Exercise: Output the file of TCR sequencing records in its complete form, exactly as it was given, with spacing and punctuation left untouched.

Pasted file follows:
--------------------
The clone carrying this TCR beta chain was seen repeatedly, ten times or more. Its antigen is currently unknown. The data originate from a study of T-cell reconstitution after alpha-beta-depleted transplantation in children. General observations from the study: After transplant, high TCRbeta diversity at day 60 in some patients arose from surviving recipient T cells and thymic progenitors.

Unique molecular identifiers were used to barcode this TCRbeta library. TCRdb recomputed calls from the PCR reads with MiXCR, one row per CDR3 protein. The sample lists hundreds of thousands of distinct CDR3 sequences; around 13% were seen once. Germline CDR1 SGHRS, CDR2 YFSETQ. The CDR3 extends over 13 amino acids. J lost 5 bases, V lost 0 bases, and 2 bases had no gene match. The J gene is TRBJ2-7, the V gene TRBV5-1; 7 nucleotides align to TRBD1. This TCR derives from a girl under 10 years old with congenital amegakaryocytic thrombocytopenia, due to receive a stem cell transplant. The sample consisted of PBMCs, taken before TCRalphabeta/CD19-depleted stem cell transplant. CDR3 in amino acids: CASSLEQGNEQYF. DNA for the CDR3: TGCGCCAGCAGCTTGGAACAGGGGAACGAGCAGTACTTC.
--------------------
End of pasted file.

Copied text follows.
The clone carrying this TCR beta chain was seen repeatedly, ten times or more. Its antigen is currently unknown. The data originate from a study of T-cell reconstitution after alpha-beta-depleted transplantation in children. General observations from the study: After transplant, high TCRbeta diversity at day 60 in some patients arose from surviving recipient T cells and thymic progenitors.

Unique molecular identifiers were used to barcode this TCRbeta library. TCRdb recomputed calls from the PCR reads with MiXCR, one row per CDR3 protein. The sample lists hundreds of thousands of distinct CDR3 sequences; around 13% were seen once. Germline CDR1 SGHRS, CDR2 YFSETQ. The CDR3 extends over 13 amino acids. J lost 5 bases, V lost 0 bases, and 2 bases had no gene match. The J gene is TRBJ2-7, the V gene TRBV5-1; 7 nucleotides align to TRBD1. This TCR derives from a girl under 10 years old with congenital amegakaryocytic thrombocytopenia, due to receive a stem cell transplant. The sample consisted of PBMCs, taken before TCRalphabeta/CD19-depleted stem cell transplant. CDR3 in amino acids: CASSLEQGNEQYF. DNA for the CDR3: TGCGCCAGCAGCTTGGAACAGGGGAACGAGCAGTACTTC.